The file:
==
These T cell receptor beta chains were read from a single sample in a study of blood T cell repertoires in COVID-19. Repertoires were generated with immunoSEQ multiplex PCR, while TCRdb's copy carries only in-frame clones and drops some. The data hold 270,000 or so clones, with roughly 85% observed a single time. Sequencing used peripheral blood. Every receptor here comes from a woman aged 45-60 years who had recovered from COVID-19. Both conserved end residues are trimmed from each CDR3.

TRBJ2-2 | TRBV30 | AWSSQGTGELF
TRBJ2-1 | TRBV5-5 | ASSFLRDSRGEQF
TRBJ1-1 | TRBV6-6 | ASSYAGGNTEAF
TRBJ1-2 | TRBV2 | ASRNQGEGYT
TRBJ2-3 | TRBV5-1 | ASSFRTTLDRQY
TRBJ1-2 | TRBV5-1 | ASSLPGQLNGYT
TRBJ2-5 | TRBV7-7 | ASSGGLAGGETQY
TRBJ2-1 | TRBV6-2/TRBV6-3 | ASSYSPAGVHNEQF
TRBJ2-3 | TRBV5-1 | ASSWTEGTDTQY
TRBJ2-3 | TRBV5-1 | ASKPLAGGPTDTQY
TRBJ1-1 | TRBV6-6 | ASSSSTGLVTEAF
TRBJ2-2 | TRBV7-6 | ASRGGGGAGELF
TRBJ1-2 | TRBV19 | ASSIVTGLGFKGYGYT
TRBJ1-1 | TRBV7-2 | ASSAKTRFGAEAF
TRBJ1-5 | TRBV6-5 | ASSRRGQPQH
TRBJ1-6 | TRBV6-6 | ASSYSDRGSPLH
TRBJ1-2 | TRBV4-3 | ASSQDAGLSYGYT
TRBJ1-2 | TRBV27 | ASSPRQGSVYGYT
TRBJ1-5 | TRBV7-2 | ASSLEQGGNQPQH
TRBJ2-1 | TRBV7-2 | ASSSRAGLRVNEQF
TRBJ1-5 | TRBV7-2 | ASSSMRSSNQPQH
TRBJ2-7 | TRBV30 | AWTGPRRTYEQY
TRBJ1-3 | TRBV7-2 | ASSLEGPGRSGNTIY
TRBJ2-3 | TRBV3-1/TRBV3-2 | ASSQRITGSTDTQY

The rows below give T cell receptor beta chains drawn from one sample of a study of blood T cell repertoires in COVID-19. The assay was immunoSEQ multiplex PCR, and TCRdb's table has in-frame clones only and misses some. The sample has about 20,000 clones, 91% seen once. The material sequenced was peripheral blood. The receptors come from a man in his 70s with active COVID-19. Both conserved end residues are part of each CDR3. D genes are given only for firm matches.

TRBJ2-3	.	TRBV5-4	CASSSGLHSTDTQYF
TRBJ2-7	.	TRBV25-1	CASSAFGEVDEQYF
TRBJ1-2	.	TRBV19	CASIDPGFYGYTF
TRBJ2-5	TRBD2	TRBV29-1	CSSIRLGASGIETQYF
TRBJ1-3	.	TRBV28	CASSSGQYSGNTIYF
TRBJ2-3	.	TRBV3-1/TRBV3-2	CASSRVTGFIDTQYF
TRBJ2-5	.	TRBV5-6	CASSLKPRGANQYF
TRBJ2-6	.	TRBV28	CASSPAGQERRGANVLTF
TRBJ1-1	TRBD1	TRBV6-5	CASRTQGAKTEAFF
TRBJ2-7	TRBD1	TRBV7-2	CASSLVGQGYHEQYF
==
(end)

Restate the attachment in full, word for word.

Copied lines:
These T cell receptor beta chains were read from a single sample in a study of blood T cell repertoires in COVID-19. Repertoires were generated with immunoSEQ multiplex PCR, while TCRdb's copy carries only in-frame clones and drops some. The data hold 270,000 or so clones, with roughly 85% observed a single time. Sequencing used peripheral blood. Every receptor here comes from a woman aged 45-60 years who had recovered from COVID-19. Both conserved end residues are trimmed from each CDR3.

TRBJ2-2 | TRBV30 | AWSSQGTGELF
TRBJ2-1 | TRBV5-5 | ASSFLRDSRGEQF
TRBJ1-1 | TRBV6-6 | ASSYAGGNTEAF
TRBJ1-2 | TRBV2 | ASRNQGEGYT
TRBJ2-3 | TRBV5-1 | ASSFRTTLDRQY
TRBJ1-2 | TRBV5-1 | ASSLPGQLNGYT
TRBJ2-5 | TRBV7-7 | ASSGGLAGGETQY
TRBJ2-1 | TRBV6-2/TRBV6-3 | ASSYSPAGVHNEQF
TRBJ2-3 | TRBV5-1 | ASSWTEGTDTQY
TRBJ2-3 | TRBV5-1 | ASKPLAGGPTDTQY
TRBJ1-1 | TRBV6-6 | ASSSSTGLVTEAF
TRBJ2-2 | TRBV7-6 | ASRGGGGAGELF
TRBJ1-2 | TRBV19 | ASSIVTGLGFKGYGYT
TRBJ1-1 | TRBV7-2 | ASSAKTRFGAEAF
TRBJ1-5 | TRBV6-5 | ASSRRGQPQH
TRBJ1-6 | TRBV6-6 | ASSYSDRGSPLH
TRBJ1-2 | TRBV4-3 | ASSQDAGLSYGYT
TRBJ1-2 | TRBV27 | ASSPRQGSVYGYT
TRBJ1-5 | TRBV7-2 | ASSLEQGGNQPQH
TRBJ2-1 | TRBV7-2 | ASSSRAGLRVNEQF
TRBJ1-5 | TRBV7-2 | ASSSMRSSNQPQH
TRBJ2-7 | TRBV30 | AWTGPRRTYEQY
TRBJ1-3 | TRBV7-2 | ASSLEGPGRSGNTIY
TRBJ2-3 | TRBV3-1/TRBV3-2 | ASSQRITGSTDTQY

The rows below give T cell receptor beta chains drawn from one sample of a study of blood T cell repertoires in COVID-19. The assay was immunoSEQ multiplex PCR, and TCRdb's table has in-frame clones only and misses some. The sample has about 20,000 clones, 91% seen once. The material sequenced was peripheral blood. The receptors come from a man in his 70s with active COVID-19. Both conserved end residues are part of each CDR3. D genes are given only for firm matches.

TRBJ2-3	.	TRBV5-4	CASSSGLHSTDTQYF
TRBJ2-7	.	TRBV25-1	CASSAFGEVDEQYF
TRBJ1-2	.	TRBV19	CASIDPGFYGYTF
TRBJ2-5	TRBD2	TRBV29-1	CSSIRLGASGIETQYF
TRBJ1-3	.	TRBV28	CASSSGQYSGNTIYF
TRBJ2-3	.	TRBV3-1/TRBV3-2	CASSRVTGFIDTQYF
TRBJ2-5	.	TRBV5-6	CASSLKPRGANQYF
TRBJ2-6	.	TRBV28	CASSPAGQERRGANVLTF
TRBJ1-1	TRBD1	TRBV6-5	CASRTQGAKTEAFF
TRBJ2-7	TRBD1	TRBV7-2	CASSLVGQGYHEQYF